A Survey of Startups

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Nearly all startups fail to scale up.

There — we got the bad news out of the way. The good news: it’s possible to greatly shorten the odds by following a few simple rules.

A report on recent MIT research lays out some pointers:

“Compared to average startups, which have a one in 3,500 chance of experiencing growth, the top one percent of firms with these characteristics have a much better chance (one in 100) of taking off. New startups are four times more likely than the average startup to grow if they are a corporation, two and a half times more likely if they have a short name, and five times more likely if they have trademarks. Furthermore, firms that apply for patents are 35 times more likely to grow. And, curiously, eponymously named firms are a whopping 70 percent less likely to grow.”

There’s more, but in a nutshell:

  • Incorporate
  • Use a short name (not the founder’s name!)
  • Nail down your trademarks
  • Apply for patents
  • Locate in a high-tech region:
    • Silicon Valley
    • Southern California
    • Washington state
    • New York / Boston
    • Texas

Oh, and let’s add the standard principles for business success:

  • Provide a product or service people need and love
  • Make what you sell vastly better in some important way
  • Hire excellent people you can get along with
  • Stay focused on results (instead of signs of your own importance)
  • Work your butt off for 4 years or more

What could be simpler? Now get to it.



Equity as Pay

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One way to improve your income is to increase the ways clients can pay you — hourly, salary, full-time, part-time, contractor, percentage of revenues, percentage of profits, barter. (To name a few.) One method that can make you a fortune — or, more likely, pay you nothing — involves taking a piece of the client’s company as compensation.

You get involved in a project — a start-up, perhaps — where they need your help but don’t have much cash to pay you. If you’re going to be their sales rep, the answer is easy: a percentage of revenue from your sales. But if you’re a techie or administrator or accountant, it’s harder to determine how a cash-strapped operation can pay you. So you offer to take part of your remittance as equity: a small-percentage ownership in the business.

You might be tempted to ask for, say, one percent. It seems reasonable — not too greedy. And, in a going concern, it could easily amount to a nice little income stream for you. 

The problem is that any ownership stake you receive early in the game is likely to become diluted as more people get involved in the project. To begin with, the founder is handing you a part of his or her ownership, and by the time new partners and banks and angels and venture capitalists have muscled their way in, the founder’s piece of the action has been reduced greatly. And your one percent shrivels to a few basis points.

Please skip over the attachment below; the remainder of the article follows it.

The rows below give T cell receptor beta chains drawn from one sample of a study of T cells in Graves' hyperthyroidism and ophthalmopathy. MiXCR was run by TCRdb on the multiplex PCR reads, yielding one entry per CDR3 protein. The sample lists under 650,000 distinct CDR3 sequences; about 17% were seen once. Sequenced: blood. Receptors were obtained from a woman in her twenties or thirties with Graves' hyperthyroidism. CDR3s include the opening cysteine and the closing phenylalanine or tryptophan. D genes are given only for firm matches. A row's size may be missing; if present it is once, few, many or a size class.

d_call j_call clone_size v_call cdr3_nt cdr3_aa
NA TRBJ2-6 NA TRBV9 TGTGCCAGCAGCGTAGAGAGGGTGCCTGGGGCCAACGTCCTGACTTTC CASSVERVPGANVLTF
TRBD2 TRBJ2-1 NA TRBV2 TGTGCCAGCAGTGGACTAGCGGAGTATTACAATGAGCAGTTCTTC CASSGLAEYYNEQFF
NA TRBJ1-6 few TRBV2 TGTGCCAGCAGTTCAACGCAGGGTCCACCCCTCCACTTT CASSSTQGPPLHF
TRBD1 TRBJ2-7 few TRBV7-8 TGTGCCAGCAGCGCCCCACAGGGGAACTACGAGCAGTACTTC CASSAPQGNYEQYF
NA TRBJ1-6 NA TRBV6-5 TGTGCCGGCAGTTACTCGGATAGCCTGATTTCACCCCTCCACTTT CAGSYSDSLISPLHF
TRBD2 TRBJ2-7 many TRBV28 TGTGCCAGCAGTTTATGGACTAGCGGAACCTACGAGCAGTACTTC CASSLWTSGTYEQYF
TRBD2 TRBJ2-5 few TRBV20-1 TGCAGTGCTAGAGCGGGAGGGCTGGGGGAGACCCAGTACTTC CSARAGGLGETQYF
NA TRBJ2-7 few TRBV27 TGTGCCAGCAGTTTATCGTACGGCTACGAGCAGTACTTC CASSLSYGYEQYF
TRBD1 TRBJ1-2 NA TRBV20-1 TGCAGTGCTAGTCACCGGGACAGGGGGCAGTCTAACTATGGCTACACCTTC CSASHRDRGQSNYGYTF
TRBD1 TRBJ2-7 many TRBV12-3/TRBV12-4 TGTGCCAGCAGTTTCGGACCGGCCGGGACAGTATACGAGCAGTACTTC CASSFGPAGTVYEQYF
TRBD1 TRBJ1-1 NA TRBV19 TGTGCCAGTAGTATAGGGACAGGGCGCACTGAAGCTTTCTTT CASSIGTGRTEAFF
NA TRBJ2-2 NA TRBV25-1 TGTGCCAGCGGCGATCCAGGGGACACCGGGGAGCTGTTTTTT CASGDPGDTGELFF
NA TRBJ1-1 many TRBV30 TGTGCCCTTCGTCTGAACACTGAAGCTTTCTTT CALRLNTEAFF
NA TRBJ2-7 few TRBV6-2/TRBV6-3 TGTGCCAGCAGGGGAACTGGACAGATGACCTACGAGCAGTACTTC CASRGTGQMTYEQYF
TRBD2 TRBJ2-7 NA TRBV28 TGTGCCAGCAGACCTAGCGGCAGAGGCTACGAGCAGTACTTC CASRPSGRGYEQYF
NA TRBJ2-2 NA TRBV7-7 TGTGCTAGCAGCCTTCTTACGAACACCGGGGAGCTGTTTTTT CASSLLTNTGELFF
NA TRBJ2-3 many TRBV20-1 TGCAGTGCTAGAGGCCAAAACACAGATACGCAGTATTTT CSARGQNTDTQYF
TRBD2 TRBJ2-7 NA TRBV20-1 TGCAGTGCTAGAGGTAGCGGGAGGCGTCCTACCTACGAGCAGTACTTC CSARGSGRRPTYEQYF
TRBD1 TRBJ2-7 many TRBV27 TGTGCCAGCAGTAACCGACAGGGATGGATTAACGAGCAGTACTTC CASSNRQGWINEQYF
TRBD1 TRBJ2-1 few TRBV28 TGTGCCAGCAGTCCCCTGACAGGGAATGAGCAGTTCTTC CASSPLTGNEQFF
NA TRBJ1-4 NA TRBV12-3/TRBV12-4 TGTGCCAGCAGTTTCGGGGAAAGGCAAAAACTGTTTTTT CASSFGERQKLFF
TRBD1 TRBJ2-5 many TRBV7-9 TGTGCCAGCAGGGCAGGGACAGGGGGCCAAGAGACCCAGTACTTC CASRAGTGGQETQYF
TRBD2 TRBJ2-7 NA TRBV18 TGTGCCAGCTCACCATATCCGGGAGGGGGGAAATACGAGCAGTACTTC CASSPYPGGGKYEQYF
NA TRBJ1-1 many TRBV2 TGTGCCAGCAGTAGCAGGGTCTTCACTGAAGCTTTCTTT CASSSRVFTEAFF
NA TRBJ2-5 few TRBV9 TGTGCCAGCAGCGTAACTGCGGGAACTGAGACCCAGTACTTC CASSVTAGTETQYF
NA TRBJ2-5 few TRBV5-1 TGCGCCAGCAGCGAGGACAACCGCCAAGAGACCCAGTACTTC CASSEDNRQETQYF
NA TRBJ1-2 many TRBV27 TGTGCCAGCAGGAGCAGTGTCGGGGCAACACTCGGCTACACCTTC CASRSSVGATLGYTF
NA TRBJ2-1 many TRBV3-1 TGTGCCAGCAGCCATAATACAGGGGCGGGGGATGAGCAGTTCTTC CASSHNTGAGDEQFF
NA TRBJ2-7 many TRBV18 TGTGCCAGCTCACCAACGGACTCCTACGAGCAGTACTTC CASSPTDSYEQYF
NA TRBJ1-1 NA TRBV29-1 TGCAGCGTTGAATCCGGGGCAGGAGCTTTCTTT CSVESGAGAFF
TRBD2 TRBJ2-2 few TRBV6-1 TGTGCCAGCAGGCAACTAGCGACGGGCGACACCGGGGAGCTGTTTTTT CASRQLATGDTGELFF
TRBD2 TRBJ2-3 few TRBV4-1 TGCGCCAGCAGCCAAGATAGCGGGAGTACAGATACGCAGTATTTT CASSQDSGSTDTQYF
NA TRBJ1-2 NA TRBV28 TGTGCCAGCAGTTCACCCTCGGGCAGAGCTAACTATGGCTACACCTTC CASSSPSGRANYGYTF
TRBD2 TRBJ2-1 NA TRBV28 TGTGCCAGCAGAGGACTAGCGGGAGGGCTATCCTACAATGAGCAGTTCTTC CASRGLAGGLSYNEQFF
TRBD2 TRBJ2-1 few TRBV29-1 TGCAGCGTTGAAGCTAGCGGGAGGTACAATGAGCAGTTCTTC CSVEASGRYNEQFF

Knowing this, you may wish to ask for five- or ten-percent ownership. Then you call up your favorite contract lawyer and get an iron-clad agreement that guarantees you a payout in the event of a major change, such as when the business gets sold. 

Still, this method is fraught with dangers. An acquaintance got such a contract, with an elaborate payout clause in the event of a sale — but the company merged with another by buying it, which thereby canceled the clause. He received diddly.

You could ask, as the sales reps do, for a percentage of revenues. One problem here is that businesses often need bridge loans to keep going, and banks don’t take kindly to watching repayment revenues get tied up in employment contracts.

Another problem is exemplified by the way Hollywood does business. Moviemaking is inherently speculative, and talent sometimes negotiates pay based on “net profits”. But accounting standards permit studios to play fast and loose with the rules — and they pile every imaginable item into “costs” to reduce the net — to the point where major film successes often end up showing no gain. For this reason, movie “net profits” are sneeringly referred to as “monkey points”. 

In showbiz (and everywhere else, for that matter) it’s probably better to ask instead for a percentage of “first-dollar gross” revenues. If the owner balks, try to arrange your pay in some other manner entirely. Avoid monkey points.

Once the contract is signed, don’t hold your breath, because most fledgling operations go nowhere. For example, of 30,000 Internet start-ups each year, a mere ten will soak up more than two-thirds of all the resulting value — and one will be worth more than all the others combined. So it’s a steep hill to climb.

Why not make this kind of offer to an established company? Well, nobody wants to give up ownership — or issue a long stream of payouts over months and years — unless they have to. Major businesses usually have plenty of cash to pay contractors, so they’ll likely turn you down. Worse, now and then a big corporation will sign the contract, then simply renege and dare you to sue them. After all, they have great lawyers and lots of time, and you don’t. I know of two instances of this happening among my immediate network, and neither ended well for the victims.